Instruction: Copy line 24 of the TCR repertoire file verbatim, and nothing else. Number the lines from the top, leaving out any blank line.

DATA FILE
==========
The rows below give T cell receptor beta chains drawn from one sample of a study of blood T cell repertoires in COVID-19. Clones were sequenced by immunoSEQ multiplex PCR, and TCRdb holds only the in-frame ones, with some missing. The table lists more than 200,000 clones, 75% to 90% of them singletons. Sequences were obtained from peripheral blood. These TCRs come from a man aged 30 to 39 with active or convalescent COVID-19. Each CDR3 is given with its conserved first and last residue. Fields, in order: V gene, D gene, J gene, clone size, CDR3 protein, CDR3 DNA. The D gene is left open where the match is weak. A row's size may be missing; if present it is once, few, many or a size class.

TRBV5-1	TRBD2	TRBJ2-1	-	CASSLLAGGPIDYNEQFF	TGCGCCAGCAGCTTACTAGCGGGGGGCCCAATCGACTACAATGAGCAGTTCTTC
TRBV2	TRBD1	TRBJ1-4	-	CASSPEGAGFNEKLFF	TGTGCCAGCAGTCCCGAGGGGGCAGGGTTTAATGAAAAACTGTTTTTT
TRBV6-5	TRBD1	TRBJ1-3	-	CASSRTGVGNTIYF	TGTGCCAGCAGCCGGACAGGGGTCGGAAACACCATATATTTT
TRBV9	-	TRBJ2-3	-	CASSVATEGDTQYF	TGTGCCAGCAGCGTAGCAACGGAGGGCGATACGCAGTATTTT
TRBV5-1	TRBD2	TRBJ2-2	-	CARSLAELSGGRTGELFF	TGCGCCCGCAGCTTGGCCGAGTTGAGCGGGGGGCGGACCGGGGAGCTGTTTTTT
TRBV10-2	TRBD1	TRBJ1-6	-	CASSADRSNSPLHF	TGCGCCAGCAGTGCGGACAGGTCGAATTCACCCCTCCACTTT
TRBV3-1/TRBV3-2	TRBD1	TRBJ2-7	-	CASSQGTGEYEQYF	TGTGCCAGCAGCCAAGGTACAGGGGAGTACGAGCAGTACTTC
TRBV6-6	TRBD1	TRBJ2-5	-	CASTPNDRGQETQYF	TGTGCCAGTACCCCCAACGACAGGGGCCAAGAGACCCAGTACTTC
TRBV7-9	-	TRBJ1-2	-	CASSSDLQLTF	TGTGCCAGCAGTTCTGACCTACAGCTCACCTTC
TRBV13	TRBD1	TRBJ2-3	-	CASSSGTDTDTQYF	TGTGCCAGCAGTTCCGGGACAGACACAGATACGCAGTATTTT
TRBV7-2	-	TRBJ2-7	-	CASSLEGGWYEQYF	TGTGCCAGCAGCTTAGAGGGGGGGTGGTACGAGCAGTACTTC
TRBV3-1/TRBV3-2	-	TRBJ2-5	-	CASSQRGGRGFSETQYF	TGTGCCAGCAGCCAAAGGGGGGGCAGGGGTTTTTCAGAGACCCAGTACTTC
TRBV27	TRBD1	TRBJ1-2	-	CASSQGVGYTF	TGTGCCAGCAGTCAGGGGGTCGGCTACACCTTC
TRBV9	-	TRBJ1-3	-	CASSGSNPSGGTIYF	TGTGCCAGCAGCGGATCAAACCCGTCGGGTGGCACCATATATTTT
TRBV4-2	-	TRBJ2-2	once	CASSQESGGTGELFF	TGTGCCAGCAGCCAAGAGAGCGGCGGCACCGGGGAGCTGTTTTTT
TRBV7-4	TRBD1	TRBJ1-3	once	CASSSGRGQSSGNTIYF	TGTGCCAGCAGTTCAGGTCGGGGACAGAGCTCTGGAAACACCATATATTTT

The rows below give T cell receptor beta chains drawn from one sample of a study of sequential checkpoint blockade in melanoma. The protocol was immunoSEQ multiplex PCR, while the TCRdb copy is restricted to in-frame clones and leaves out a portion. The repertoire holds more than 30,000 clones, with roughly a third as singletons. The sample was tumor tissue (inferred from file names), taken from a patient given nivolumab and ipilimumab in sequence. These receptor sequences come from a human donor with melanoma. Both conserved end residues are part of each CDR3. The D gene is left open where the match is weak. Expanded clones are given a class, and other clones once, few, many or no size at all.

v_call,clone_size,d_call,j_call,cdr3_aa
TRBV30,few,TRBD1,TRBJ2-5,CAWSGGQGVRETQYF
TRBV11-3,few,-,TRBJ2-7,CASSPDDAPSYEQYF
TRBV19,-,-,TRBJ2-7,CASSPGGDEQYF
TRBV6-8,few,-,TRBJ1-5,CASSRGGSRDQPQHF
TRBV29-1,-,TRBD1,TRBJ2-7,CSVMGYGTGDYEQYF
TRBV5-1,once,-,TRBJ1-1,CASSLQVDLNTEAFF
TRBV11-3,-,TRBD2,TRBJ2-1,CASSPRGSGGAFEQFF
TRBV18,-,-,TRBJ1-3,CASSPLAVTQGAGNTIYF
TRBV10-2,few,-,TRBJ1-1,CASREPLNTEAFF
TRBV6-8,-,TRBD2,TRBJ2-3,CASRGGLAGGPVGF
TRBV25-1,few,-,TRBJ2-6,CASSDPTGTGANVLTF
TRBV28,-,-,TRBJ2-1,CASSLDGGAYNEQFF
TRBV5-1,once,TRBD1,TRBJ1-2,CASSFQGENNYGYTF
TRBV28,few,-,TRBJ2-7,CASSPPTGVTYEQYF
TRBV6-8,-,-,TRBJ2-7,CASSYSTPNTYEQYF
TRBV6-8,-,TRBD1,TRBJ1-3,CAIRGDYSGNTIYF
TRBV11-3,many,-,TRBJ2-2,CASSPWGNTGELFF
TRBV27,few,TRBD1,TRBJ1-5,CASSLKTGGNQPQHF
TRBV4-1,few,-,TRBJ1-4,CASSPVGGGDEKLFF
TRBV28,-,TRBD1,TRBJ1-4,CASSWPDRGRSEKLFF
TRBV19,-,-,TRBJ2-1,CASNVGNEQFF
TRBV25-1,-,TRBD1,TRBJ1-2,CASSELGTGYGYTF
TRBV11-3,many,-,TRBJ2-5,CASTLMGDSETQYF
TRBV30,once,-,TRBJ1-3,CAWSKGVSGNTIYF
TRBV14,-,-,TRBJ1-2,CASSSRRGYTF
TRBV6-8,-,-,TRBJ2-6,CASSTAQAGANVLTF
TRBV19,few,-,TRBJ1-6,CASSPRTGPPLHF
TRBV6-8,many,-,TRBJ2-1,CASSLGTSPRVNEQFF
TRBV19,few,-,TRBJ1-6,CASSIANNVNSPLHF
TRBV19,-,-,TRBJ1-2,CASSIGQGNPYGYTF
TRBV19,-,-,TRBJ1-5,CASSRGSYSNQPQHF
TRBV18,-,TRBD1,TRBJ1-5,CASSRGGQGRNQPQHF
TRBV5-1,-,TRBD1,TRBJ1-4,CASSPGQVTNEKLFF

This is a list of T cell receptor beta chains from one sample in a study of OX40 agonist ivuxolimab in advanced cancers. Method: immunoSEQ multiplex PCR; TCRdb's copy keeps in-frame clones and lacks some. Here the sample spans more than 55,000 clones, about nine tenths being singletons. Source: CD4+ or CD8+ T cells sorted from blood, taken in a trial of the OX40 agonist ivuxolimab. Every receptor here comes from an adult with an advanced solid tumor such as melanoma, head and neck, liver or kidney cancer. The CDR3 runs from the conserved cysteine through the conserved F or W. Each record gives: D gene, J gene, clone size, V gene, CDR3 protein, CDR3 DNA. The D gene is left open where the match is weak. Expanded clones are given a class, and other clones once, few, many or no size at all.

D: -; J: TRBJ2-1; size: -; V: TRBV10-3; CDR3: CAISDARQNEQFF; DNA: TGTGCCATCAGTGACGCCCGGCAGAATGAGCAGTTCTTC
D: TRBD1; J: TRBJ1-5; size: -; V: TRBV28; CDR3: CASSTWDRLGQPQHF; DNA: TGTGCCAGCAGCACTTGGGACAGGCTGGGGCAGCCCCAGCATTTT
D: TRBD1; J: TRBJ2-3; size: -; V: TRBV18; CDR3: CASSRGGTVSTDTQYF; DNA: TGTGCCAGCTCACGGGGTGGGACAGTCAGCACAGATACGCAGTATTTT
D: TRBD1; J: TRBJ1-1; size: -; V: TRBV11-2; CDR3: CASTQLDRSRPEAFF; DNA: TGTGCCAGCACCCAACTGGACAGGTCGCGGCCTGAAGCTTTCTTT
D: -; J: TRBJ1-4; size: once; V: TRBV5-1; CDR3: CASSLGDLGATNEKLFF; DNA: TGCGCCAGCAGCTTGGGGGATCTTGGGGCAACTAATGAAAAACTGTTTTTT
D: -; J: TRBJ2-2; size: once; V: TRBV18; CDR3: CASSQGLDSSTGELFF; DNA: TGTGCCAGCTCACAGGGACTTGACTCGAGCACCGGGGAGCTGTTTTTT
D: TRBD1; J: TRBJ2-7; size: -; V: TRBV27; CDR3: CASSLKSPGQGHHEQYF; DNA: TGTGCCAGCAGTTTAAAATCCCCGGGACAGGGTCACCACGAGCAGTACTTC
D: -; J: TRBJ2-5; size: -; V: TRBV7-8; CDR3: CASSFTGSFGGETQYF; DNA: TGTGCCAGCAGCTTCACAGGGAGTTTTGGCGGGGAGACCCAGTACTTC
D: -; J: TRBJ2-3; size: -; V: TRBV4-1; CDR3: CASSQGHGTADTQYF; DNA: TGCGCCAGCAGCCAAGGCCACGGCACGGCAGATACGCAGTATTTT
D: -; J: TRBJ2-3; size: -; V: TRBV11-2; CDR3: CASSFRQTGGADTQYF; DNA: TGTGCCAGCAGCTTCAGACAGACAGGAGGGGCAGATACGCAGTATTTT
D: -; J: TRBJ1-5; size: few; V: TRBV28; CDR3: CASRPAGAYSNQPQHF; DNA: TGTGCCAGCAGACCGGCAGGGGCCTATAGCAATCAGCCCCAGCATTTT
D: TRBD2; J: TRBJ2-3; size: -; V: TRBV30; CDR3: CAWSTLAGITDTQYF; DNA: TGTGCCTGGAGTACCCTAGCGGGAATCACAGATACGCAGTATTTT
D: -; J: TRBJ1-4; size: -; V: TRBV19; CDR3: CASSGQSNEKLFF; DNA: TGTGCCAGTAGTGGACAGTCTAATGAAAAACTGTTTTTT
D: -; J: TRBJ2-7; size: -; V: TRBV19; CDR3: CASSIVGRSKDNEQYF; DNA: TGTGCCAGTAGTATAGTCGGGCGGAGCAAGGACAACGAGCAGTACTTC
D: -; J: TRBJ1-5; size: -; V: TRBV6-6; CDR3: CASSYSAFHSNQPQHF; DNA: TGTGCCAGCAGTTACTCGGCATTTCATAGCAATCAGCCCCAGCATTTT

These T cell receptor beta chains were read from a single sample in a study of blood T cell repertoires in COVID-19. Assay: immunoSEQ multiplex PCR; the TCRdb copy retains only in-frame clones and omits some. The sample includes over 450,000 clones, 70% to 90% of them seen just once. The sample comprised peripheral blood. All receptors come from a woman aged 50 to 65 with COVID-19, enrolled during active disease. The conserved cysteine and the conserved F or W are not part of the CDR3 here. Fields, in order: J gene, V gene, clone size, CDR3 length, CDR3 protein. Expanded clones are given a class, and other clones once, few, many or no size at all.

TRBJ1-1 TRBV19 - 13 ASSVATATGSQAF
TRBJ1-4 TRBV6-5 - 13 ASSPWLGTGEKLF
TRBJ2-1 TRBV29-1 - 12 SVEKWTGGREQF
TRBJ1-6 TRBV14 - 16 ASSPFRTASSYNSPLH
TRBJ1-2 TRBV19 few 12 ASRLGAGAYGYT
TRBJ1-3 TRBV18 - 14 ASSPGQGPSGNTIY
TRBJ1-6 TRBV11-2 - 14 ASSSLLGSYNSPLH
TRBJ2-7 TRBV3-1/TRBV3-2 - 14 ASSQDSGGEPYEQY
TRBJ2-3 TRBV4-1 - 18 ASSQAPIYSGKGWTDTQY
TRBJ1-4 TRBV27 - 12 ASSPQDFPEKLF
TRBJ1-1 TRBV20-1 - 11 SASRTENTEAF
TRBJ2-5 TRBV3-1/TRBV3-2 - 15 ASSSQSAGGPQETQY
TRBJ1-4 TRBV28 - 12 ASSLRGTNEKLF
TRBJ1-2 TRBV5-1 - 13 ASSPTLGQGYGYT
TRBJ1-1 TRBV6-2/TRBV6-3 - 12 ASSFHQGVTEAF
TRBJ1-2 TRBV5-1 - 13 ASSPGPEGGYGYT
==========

TRBV29-1,-,TRBD1,TRBJ2-7,CSVMGYGTGDYEQYF